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Despite Demand for Apartments, New Construction Slows

| June 20, 2012
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by Aaron Glantz, The Bay Citizen

Although rents are soaring and demand for rental units is growing, developers are not building many new apartments, condominiums or homes in the Bay Area, according to a new report.The region added 6,382 housing units between April 2010 and July 2011, an increase of just 0.2 percent, newly released estimates from the U.S. Census Bureau show.

Counties that are home to such cities as Fargo, N.D., Cicero, Ind., and Rock Hill, S.C., all added more housing units than Santa Clara County, the home of Silicon Valley.

The result, analysts said, is that in San Francisco, the Peninsula and the South Bay rents are rising as new workers at social media companies like Facebook and Twitter power a second Internet boom.

“The boom in high-quality, technology-related jobs is driving higher rents in the apartment and multifamily business,” said Stephen Duffy, managing director for Moss Adams Capital, a real estate investment firm.

This neighborhood east of 2nd Street and north of King Street in San Francisco has 46 vacation homes, but only 7 available rental units (Adithya Sambamurthy/The Bay Citizen)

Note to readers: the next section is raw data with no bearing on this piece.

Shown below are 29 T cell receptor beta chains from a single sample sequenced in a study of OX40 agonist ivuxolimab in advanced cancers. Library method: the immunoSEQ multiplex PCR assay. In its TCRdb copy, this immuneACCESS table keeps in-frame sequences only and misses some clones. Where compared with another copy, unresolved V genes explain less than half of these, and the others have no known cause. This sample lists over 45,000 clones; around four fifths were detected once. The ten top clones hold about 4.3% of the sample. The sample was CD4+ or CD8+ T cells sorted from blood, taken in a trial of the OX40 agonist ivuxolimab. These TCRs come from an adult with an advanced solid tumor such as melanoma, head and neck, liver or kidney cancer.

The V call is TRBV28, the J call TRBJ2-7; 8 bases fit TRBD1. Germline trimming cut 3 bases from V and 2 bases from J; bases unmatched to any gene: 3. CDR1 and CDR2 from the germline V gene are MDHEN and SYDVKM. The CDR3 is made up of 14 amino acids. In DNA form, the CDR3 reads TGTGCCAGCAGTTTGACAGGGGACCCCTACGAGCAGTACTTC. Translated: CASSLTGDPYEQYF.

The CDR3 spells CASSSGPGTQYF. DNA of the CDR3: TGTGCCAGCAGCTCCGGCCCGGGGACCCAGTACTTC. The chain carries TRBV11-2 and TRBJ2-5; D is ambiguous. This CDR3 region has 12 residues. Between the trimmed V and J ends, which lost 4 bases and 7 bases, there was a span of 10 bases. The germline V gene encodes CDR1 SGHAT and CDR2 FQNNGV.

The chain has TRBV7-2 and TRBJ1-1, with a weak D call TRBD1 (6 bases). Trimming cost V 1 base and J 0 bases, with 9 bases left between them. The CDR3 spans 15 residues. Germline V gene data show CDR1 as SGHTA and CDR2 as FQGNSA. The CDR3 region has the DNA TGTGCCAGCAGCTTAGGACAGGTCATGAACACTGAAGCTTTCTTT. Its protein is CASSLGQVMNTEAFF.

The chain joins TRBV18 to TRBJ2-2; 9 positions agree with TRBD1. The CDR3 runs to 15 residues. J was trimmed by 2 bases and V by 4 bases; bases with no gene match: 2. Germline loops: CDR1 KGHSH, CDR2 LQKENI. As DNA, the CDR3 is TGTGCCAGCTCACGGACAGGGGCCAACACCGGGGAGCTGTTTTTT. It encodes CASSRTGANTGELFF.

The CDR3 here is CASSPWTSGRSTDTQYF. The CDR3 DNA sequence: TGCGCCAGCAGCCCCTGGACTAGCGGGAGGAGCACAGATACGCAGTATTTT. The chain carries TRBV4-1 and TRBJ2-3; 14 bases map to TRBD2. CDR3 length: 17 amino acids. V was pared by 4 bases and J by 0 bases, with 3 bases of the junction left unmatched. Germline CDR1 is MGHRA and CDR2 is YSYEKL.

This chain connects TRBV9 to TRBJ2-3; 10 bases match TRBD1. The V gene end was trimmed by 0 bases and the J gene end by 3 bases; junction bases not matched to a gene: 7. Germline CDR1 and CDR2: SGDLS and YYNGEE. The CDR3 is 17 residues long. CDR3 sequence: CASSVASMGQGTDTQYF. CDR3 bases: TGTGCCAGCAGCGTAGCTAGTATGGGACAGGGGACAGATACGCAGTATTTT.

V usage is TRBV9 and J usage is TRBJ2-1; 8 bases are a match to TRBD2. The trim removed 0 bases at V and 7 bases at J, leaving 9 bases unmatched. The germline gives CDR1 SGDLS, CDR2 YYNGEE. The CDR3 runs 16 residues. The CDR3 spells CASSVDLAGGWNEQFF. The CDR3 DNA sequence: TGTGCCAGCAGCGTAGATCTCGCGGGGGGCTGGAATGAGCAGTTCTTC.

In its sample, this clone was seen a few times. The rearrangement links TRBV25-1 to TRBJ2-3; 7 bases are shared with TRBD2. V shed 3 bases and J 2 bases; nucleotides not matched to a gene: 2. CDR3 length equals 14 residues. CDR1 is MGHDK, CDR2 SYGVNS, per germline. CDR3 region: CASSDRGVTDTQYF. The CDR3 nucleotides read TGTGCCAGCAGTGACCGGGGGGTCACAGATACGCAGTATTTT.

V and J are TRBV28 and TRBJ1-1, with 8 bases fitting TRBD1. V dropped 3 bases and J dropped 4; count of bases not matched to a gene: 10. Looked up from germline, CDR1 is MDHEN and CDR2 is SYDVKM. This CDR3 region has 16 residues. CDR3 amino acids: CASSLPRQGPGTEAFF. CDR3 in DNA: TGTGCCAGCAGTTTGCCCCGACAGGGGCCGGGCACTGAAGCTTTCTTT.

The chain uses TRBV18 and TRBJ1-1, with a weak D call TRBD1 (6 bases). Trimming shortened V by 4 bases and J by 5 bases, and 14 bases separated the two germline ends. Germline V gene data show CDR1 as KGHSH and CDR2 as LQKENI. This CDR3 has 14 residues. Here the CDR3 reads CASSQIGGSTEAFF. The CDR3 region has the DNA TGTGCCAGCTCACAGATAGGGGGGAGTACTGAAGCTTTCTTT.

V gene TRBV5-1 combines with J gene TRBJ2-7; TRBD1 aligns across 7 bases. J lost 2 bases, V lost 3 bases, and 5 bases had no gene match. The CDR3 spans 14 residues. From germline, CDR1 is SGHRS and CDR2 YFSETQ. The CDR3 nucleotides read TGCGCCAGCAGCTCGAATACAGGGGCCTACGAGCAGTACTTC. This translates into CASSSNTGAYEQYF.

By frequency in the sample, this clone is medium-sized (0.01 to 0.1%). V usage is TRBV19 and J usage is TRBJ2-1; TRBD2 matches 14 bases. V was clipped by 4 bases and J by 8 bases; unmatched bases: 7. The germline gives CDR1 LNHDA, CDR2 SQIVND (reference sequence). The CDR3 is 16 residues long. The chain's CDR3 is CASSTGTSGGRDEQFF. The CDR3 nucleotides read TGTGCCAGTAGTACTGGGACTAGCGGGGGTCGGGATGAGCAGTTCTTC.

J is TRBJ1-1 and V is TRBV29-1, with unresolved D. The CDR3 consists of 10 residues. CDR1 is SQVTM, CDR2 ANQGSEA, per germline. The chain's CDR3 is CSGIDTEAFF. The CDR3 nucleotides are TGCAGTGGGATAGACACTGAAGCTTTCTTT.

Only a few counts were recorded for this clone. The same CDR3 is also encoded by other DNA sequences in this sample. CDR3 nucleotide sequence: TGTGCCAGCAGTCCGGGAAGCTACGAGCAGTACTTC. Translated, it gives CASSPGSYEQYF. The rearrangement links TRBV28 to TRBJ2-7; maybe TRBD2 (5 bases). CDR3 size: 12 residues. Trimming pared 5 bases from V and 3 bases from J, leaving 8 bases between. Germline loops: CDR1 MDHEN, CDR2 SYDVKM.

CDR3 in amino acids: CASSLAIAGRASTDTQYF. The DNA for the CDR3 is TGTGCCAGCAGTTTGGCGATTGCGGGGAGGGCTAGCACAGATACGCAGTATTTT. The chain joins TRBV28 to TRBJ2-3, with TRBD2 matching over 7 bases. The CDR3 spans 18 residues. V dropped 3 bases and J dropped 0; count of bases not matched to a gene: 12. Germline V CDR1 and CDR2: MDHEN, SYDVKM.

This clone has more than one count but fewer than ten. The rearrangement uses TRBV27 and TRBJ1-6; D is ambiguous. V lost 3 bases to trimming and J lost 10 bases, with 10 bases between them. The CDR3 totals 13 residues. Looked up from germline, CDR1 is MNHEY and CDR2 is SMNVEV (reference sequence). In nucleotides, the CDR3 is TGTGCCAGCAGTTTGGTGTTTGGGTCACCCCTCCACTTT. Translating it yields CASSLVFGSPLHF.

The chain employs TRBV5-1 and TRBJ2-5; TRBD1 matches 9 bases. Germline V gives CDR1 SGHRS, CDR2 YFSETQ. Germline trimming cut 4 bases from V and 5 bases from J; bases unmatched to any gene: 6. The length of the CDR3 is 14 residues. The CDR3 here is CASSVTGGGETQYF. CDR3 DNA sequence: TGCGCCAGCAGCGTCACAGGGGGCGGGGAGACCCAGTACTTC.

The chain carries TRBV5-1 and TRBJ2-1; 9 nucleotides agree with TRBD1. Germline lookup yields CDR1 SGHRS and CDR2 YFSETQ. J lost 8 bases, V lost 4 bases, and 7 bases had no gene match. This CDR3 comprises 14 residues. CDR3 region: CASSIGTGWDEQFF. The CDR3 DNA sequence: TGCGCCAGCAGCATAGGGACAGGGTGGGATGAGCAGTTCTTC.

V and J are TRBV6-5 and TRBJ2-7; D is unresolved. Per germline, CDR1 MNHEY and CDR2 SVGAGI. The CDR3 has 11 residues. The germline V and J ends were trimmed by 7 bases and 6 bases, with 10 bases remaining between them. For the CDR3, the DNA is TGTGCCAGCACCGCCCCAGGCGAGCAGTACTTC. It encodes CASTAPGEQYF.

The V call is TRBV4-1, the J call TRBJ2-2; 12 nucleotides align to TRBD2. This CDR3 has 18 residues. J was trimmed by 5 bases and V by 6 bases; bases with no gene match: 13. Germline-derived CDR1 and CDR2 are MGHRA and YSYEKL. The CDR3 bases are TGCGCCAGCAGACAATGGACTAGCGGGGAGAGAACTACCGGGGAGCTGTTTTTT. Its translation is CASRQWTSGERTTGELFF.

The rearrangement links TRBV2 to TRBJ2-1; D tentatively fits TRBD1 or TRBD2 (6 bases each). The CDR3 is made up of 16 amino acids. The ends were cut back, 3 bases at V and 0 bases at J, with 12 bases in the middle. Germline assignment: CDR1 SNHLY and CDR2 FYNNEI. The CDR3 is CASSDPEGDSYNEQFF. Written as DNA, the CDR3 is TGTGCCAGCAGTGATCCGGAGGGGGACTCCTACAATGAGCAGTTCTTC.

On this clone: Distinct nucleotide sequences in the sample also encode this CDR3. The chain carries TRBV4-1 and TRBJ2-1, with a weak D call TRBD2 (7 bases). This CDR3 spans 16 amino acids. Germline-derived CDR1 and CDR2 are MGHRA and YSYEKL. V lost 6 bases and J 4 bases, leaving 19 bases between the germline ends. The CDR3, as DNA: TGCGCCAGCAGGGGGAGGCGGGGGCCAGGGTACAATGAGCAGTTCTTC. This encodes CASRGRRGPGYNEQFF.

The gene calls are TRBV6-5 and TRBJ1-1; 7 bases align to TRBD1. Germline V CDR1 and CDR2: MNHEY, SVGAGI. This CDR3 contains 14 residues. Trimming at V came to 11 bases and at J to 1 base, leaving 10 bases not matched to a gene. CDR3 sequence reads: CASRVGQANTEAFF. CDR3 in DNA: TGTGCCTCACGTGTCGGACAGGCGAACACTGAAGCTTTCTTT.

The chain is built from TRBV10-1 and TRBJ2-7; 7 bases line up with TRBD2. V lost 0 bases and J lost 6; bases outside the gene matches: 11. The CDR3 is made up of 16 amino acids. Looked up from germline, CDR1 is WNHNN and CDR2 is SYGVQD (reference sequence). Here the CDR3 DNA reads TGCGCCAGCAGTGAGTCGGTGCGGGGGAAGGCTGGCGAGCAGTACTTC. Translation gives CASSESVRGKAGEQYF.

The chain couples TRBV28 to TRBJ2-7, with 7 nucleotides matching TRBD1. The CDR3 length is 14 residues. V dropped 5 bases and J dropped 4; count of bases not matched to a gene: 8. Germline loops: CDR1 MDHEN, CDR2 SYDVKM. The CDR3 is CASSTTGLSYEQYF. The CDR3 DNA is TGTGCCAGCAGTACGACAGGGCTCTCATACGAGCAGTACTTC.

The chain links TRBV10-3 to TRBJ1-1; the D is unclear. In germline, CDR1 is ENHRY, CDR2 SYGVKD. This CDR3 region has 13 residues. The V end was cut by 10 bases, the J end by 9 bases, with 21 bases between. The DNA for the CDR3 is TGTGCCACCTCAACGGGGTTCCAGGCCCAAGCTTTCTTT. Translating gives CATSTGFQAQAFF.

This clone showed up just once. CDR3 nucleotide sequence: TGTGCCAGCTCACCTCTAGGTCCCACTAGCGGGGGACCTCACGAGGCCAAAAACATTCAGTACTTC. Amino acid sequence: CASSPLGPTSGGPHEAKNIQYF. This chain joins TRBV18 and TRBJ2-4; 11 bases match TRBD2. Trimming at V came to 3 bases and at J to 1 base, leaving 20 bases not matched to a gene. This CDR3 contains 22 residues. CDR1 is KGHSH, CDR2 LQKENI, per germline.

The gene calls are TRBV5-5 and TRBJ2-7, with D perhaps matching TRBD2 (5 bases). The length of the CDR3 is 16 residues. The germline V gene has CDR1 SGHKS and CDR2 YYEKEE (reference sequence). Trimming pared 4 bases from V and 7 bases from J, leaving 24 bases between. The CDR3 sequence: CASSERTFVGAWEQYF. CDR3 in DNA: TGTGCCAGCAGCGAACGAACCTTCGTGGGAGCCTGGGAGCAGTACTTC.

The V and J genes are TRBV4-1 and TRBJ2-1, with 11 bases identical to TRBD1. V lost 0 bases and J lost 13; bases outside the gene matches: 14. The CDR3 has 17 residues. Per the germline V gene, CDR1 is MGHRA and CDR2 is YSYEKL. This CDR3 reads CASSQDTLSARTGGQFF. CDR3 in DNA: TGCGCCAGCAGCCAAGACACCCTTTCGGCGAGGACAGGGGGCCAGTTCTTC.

“These people, mostly 18 to 34 years old, prefer to rent rather than buy,” he said.

“The vacancy rate in some areas is getting close to zero,” said Paul Zeger, president and CEO of Pacific Marketing Associates, which handles housing sales for major Bay Area developers.

In most of the Bay Area’s more desirable neighborhoods, rents now average more than $3,000 a month, he said.

Still, Zeger said, “we still have a hesitancy on the part of construction lenders” to fund new apartment projects.

That hesitancy is a result of the huge oversupply of housing, mostly single-family units, that was built before the bust.

According the real estate website ForeclosureRadar.com, banks owned 10,609 foreclosed homes in the Bay Area at the end of May.

“We have huge inventories of foreclosures, which mean you can buy an existing home,” said Steve Levy, director of Center for the Continuing Study of the California Economy, a Palo Alto research firm.

But most of those foreclosed homes aren’t in San Francisco or the Peninsula. More than 5,000 are in the East Bay, while about 1,200 are in Solano County.

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Category: Real Estate, San Francisco

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